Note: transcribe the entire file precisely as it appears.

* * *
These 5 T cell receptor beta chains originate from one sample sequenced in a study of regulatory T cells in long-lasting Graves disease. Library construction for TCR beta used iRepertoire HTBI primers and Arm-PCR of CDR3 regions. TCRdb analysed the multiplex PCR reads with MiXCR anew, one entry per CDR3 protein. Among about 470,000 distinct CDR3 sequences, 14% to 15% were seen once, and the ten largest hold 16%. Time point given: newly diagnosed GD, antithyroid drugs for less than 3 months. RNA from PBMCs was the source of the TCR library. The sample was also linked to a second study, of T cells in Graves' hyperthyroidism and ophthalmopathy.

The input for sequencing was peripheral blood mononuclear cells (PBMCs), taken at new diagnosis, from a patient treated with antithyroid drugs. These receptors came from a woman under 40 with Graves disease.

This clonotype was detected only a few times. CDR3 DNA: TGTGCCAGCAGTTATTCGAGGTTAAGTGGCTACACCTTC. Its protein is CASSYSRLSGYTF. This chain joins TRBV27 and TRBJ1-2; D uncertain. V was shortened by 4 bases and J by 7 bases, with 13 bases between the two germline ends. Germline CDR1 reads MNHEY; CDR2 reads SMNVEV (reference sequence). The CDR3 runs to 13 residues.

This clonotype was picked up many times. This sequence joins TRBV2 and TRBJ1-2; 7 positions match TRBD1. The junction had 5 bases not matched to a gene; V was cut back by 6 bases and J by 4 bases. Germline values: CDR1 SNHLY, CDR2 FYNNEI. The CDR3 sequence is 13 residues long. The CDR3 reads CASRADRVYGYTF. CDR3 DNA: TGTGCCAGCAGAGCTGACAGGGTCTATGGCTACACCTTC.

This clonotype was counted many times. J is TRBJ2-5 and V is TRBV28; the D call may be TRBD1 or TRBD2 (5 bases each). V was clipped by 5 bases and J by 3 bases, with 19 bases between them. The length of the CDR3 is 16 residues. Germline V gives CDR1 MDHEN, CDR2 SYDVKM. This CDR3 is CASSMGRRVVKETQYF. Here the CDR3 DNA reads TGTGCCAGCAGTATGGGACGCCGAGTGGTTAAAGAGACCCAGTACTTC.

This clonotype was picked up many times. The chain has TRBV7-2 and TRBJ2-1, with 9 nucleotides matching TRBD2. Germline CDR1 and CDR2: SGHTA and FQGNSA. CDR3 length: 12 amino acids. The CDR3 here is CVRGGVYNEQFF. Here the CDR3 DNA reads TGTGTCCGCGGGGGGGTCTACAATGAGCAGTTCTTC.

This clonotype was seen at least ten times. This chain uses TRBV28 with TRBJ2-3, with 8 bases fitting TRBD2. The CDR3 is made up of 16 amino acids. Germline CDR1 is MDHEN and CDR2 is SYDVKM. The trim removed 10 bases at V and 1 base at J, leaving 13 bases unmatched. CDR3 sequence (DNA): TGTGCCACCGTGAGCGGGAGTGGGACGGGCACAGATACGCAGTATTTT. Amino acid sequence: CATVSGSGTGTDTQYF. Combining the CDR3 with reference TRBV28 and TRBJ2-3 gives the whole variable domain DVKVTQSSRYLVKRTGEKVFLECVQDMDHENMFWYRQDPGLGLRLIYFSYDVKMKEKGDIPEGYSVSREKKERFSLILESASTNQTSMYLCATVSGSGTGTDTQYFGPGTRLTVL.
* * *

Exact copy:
These 5 T cell receptor beta chains originate from one sample sequenced in a study of regulatory T cells in long-lasting Graves disease. Library construction for TCR beta used iRepertoire HTBI primers and Arm-PCR of CDR3 regions. TCRdb analysed the multiplex PCR reads with MiXCR anew, one entry per CDR3 protein. Among about 470,000 distinct CDR3 sequences, 14% to 15% were seen once, and the ten largest hold 16%. Time point given: newly diagnosed GD, antithyroid drugs for less than 3 months. RNA from PBMCs was the source of the TCR library. The sample was also linked to a second study, of T cells in Graves' hyperthyroidism and ophthalmopathy.

The input for sequencing was peripheral blood mononuclear cells (PBMCs), taken at new diagnosis, from a patient treated with antithyroid drugs. These receptors came from a woman under 40 with Graves disease.

This clonotype was detected only a few times. CDR3 DNA: TGTGCCAGCAGTTATTCGAGGTTAAGTGGCTACACCTTC. Its protein is CASSYSRLSGYTF. This chain joins TRBV27 and TRBJ1-2; D uncertain. V was shortened by 4 bases and J by 7 bases, with 13 bases between the two germline ends. Germline CDR1 reads MNHEY; CDR2 reads SMNVEV (reference sequence). The CDR3 runs to 13 residues.

This clonotype was picked up many times. This sequence joins TRBV2 and TRBJ1-2; 7 positions match TRBD1. The junction had 5 bases not matched to a gene; V was cut back by 6 bases and J by 4 bases. Germline values: CDR1 SNHLY, CDR2 FYNNEI. The CDR3 sequence is 13 residues long. The CDR3 reads CASRADRVYGYTF. CDR3 DNA: TGTGCCAGCAGAGCTGACAGGGTCTATGGCTACACCTTC.

This clonotype was counted many times. J is TRBJ2-5 and V is TRBV28; the D call may be TRBD1 or TRBD2 (5 bases each). V was clipped by 5 bases and J by 3 bases, with 19 bases between them. The length of the CDR3 is 16 residues. Germline V gives CDR1 MDHEN, CDR2 SYDVKM. This CDR3 is CASSMGRRVVKETQYF. Here the CDR3 DNA reads TGTGCCAGCAGTATGGGACGCCGAGTGGTTAAAGAGACCCAGTACTTC.

This clonotype was picked up many times. The chain has TRBV7-2 and TRBJ2-1, with 9 nucleotides matching TRBD2. Germline CDR1 and CDR2: SGHTA and FQGNSA. CDR3 length: 12 amino acids. The CDR3 here is CVRGGVYNEQFF. Here the CDR3 DNA reads TGTGTCCGCGGGGGGGTCTACAATGAGCAGTTCTTC.

This clonotype was seen at least ten times. This chain uses TRBV28 with TRBJ2-3, with 8 bases fitting TRBD2. The CDR3 is made up of 16 amino acids. Germline CDR1 is MDHEN and CDR2 is SYDVKM. The trim removed 10 bases at V and 1 base at J, leaving 13 bases unmatched. CDR3 sequence (DNA): TGTGCCACCGTGAGCGGGAGTGGGACGGGCACAGATACGCAGTATTTT. Amino acid sequence: CATVSGSGTGTDTQYF. Combining the CDR3 with reference TRBV28 and TRBJ2-3 gives the whole variable domain DVKVTQSSRYLVKRTGEKVFLECVQDMDHENMFWYRQDPGLGLRLIYFSYDVKMKEKGDIPEGYSVSREKKERFSLILESASTNQTSMYLCATVSGSGTGTDTQYFGPGTRLTVL.